Media Infrastructures and the Politics of Digital Time – Volmar and Stine – 2021 – longer notes here
Chapter three: Problems of temporality in the digital epoch – Yuk Hui
This chapter deals with time through a discussion of individual and historical time, specifically dealing with questions around the future (and our limited view of what the future can be). It goes on to give some examples of how we understand time (e.g. as a measure of geometry; of lived experience; and as history which we have not experienced but still weighs on us). Our understanding of time is complicated by technology, with digital technologies allowing for ever more granular measures of time. These infinitesimal units of time are only observable by computers, thus act as interobjective relations which display the materiality of time. These measurements exist because they are hardwired into technology, making data core to interobjective relations. This is ultimately to say that the past and present are now more determined by the future than ever before, via data-driven predictive analytics.
The contemporary importance of big data and predictive algorithms makes the relation between man and future more evident than previous. This is drawn on here to develop the idea of tertiary protention. Husserl suggests primary and secondary retentions and protentions. Primary retention is the initial experience of something; primary protention is the ability to make sense of something (such as a piece of music) and expect what may come next. Secondary retention is remembering something; secondary protention is remembering how the experience proceeds and ends. Stiegler suggests tertiary retention (or artificial memories) is when one memory is invoked from an external source e.g. the memory of hearing a song on CD via hearing it on MP3. Hui adds tertiary protention here: this is a projection imposed upon an actor via an external (technological) source which proceeds ahead of the actor e.g. algorithmic recommendation systems. In a tertiary protention, the future is collapsed into the past via technologies.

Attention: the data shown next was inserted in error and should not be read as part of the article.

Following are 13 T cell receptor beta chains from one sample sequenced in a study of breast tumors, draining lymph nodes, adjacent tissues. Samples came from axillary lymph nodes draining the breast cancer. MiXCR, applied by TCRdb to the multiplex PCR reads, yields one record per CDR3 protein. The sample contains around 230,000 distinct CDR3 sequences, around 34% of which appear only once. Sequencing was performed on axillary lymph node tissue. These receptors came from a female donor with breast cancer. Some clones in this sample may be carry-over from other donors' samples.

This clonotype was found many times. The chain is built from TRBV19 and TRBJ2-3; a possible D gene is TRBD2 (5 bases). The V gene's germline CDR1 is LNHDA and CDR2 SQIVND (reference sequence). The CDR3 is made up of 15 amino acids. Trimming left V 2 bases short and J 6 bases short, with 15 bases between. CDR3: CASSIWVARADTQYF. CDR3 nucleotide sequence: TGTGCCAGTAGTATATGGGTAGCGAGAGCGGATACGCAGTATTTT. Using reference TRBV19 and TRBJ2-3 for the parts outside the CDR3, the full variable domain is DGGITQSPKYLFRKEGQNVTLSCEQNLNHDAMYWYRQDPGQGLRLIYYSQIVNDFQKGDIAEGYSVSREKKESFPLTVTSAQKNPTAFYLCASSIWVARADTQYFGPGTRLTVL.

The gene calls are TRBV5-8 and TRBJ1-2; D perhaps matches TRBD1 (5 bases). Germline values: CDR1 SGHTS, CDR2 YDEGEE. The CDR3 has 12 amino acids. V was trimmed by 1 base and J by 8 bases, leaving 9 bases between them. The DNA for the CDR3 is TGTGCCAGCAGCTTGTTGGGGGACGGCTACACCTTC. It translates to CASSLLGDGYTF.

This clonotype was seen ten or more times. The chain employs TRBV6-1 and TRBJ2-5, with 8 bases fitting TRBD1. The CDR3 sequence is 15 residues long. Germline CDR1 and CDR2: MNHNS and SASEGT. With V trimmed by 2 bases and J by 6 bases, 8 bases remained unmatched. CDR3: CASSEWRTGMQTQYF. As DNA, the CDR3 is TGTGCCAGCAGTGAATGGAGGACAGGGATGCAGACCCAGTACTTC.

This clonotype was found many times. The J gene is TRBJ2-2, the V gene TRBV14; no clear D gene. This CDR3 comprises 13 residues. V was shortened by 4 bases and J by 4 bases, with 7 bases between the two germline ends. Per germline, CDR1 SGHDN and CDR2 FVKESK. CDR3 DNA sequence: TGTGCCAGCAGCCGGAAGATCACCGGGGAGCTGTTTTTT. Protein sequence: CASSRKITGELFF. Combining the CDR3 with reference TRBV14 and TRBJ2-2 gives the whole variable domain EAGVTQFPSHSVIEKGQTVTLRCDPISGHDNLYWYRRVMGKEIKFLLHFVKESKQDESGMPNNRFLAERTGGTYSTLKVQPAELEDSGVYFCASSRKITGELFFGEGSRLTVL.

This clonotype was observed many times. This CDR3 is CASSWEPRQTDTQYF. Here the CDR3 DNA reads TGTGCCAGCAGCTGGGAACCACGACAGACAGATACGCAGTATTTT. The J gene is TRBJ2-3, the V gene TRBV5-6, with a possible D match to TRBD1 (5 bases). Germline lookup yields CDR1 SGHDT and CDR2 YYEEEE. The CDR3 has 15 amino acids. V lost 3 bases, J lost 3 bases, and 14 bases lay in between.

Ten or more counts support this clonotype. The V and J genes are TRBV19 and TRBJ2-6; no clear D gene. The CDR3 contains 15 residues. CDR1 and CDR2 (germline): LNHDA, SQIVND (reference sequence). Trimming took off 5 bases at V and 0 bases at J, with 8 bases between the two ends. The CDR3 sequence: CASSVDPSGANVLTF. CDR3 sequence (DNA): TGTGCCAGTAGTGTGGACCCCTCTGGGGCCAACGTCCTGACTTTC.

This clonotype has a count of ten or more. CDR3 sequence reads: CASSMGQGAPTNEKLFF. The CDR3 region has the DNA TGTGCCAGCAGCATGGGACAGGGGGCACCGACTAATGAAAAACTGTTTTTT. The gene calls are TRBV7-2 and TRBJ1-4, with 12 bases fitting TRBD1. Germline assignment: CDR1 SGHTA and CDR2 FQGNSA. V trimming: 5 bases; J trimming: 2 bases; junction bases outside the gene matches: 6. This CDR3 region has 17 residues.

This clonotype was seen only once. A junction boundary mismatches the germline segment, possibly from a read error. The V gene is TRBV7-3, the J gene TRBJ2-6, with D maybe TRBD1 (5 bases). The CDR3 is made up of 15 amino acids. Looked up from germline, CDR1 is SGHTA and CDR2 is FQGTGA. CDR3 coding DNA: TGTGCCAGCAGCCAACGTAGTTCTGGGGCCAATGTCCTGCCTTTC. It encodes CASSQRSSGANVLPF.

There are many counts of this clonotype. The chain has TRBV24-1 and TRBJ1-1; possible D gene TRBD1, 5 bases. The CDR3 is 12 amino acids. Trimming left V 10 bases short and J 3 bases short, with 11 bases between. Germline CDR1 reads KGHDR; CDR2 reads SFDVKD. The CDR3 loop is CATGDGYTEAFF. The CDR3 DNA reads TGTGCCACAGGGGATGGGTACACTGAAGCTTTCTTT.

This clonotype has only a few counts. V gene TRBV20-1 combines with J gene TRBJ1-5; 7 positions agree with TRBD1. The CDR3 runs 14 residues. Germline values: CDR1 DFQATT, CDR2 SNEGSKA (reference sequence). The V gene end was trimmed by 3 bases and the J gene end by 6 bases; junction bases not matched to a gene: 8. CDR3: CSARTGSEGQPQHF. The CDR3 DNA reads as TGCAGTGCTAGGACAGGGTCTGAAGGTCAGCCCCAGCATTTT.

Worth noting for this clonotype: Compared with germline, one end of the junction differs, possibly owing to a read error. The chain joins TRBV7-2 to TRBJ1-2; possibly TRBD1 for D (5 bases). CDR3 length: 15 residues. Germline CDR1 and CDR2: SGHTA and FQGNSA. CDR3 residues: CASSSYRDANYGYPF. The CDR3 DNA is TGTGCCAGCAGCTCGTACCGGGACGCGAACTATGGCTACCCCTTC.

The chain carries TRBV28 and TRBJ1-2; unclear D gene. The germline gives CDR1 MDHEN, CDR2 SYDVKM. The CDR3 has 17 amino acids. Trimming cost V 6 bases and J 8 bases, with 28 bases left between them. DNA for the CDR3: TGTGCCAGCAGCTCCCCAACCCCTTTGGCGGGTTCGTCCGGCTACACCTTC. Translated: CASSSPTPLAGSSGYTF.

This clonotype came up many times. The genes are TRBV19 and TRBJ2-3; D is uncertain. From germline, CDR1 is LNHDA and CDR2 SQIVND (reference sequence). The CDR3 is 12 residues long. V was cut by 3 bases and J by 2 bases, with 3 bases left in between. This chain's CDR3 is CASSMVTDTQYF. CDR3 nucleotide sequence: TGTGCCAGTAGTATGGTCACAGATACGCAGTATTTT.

While the example of listening to music is a personal experience of time, collective historical time is impacted by technologies too. Globalisation acts to synchronise time, converging cultures into a singular world history. This rationalisation of the past, present, and future seeks an end point via a super intelligent technology which will arrive as a collective ‘us’. This understanding of technology and time disregards differences in cultures and assumes nations are only measured through technological and economic ‘advancement’. This notion should be resisted in critical digital studies, with Hui pushing for new digital imaginaries and a plurality of technological futures, rather than one homogeneous future. Imagining new digital futures requires a plurality of cosmotechnics. Cosmotechnics is the unification of cosmic and moral orders through technical activities. Hui promotes each culture developing their own history of cosmotechnics, rather than a universal technological history.
Chapter four: Suspending the “Time Domain”: Technological tempor(e)alities of media infrastructures – Wolfgang Ernst
This chapter outlines a media archaeology approach to digital technologies. Media archaeology is concerned with the hardwired structures of media, as well as their operative unfolding-in-time. This is concerned with the microregimes within technological devices, with the main aspect examined here being hardwired temporality. Hardwired temporality is the infrastructuring of time by technologies, including the temporal structures revealed when examining the techno-logic of machines.